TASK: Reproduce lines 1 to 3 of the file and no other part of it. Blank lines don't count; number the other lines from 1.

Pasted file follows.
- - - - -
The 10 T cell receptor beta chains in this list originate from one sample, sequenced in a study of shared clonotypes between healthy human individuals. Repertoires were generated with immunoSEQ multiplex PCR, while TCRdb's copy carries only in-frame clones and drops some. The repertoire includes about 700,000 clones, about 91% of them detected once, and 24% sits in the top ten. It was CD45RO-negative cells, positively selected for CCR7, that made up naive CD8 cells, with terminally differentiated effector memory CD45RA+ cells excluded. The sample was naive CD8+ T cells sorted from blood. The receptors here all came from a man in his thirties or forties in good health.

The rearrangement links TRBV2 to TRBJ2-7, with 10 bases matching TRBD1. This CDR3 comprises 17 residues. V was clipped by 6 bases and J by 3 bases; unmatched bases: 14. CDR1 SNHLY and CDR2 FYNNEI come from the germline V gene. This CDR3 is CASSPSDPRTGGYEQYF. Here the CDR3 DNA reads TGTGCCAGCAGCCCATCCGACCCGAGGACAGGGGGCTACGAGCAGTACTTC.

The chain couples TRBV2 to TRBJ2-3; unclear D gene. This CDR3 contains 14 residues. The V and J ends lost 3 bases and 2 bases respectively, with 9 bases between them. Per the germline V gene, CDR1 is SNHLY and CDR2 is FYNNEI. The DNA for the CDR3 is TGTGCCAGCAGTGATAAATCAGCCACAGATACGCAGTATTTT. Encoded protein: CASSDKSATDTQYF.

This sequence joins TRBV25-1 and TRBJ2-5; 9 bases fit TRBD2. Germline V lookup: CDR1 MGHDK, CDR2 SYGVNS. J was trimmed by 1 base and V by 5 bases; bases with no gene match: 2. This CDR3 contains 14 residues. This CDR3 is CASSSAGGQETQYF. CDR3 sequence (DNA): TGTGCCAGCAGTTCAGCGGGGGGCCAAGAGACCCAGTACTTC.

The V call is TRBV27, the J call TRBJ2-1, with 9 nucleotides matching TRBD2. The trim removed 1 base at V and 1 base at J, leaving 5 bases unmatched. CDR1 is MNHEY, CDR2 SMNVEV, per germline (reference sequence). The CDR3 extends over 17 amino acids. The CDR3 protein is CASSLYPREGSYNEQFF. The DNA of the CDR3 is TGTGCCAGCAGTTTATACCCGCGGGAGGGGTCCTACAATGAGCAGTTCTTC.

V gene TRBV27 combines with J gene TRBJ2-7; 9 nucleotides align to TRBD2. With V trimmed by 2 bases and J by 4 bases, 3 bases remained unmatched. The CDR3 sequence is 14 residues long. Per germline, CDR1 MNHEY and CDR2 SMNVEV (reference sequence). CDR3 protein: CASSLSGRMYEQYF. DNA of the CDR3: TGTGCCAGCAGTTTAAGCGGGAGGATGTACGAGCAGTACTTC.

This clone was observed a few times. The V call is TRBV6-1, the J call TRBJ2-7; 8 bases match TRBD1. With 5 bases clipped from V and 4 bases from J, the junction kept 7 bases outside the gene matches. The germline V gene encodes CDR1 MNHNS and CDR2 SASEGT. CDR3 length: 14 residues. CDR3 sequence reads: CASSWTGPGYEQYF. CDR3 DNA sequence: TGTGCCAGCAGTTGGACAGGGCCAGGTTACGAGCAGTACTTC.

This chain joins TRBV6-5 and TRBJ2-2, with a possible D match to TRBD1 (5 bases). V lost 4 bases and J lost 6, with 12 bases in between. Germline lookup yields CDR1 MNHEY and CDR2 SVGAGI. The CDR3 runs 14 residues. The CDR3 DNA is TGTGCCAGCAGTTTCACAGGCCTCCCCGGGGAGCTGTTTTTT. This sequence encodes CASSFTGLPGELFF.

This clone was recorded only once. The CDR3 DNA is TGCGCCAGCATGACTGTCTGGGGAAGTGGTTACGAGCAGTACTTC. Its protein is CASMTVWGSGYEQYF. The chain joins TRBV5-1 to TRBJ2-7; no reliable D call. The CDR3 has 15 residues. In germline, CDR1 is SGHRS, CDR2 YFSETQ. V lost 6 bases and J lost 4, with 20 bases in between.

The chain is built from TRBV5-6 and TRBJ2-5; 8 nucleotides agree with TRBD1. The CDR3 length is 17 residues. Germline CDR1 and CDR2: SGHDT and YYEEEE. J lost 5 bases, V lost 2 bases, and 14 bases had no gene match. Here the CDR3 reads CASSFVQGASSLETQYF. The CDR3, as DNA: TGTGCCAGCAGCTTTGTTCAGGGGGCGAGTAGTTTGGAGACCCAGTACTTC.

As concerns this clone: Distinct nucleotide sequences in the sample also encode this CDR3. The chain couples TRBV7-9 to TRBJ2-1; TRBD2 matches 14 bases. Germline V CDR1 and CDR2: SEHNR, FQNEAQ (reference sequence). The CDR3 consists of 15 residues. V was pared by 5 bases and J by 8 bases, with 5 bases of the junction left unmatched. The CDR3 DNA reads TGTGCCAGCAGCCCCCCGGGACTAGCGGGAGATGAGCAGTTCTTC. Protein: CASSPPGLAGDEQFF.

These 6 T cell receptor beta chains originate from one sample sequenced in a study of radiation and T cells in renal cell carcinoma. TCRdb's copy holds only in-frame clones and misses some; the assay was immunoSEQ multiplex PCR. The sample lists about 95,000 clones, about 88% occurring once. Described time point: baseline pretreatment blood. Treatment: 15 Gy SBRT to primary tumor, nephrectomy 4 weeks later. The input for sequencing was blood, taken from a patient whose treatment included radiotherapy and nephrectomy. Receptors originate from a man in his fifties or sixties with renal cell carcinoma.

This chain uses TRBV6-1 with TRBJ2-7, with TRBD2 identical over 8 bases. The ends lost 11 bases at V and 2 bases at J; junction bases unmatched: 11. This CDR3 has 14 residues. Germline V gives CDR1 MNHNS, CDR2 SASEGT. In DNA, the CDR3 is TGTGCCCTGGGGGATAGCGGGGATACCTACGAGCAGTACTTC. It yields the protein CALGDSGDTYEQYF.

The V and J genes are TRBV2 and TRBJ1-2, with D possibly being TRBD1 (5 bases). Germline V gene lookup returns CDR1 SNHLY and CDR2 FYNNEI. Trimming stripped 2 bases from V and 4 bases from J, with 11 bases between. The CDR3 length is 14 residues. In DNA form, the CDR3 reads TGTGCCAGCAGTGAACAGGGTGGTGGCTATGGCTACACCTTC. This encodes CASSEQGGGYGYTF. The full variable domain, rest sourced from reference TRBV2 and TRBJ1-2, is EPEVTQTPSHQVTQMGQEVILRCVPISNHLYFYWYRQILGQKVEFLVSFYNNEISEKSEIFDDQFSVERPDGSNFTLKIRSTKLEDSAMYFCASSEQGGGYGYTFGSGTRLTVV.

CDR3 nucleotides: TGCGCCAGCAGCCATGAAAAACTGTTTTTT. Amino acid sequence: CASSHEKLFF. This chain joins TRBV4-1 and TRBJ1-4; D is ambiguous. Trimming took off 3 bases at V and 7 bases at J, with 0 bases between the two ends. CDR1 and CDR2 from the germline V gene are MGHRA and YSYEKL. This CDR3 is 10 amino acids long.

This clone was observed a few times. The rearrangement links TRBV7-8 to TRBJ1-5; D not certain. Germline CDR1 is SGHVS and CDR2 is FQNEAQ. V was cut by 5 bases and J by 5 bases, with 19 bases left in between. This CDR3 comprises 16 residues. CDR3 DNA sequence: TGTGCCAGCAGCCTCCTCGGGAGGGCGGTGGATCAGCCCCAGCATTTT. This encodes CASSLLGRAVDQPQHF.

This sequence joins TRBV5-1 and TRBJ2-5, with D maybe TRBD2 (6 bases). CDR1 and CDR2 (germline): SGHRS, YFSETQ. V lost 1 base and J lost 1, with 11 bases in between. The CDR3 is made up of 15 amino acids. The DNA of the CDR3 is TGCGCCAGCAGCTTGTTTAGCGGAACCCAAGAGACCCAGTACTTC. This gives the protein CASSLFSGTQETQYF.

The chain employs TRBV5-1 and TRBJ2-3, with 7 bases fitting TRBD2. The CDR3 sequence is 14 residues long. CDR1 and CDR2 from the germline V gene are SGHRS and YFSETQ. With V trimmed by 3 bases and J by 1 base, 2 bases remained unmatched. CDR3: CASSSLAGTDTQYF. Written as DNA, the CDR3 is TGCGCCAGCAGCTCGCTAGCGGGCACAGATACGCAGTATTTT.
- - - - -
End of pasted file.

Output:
The 10 T cell receptor beta chains in this list originate from one sample, sequenced in a study of shared clonotypes between healthy human individuals. Repertoires were generated with immunoSEQ multiplex PCR, while TCRdb's copy carries only in-frame clones and drops some. The repertoire includes about 700,000 clones, about 91% of them detected once, and 24% sits in the top ten. It was CD45RO-negative cells, positively selected for CCR7, that made up naive CD8 cells, with terminally differentiated effector memory CD45RA+ cells excluded. The sample was naive CD8+ T cells sorted from blood. The receptors here all came from a man in his thirties or forties in good health.

The rearrangement links TRBV2 to TRBJ2-7, with 10 bases matching TRBD1. This CDR3 comprises 17 residues. V was clipped by 6 bases and J by 3 bases; unmatched bases: 14. CDR1 SNHLY and CDR2 FYNNEI come from the germline V gene. This CDR3 is CASSPSDPRTGGYEQYF. Here the CDR3 DNA reads TGTGCCAGCAGCCCATCCGACCCGAGGACAGGGGGCTACGAGCAGTACTTC.

The chain couples TRBV2 to TRBJ2-3; unclear D gene. This CDR3 contains 14 residues. The V and J ends lost 3 bases and 2 bases respectively, with 9 bases between them. Per the germline V gene, CDR1 is SNHLY and CDR2 is FYNNEI. The DNA for the CDR3 is TGTGCCAGCAGTGATAAATCAGCCACAGATACGCAGTATTTT. Encoded protein: CASSDKSATDTQYF.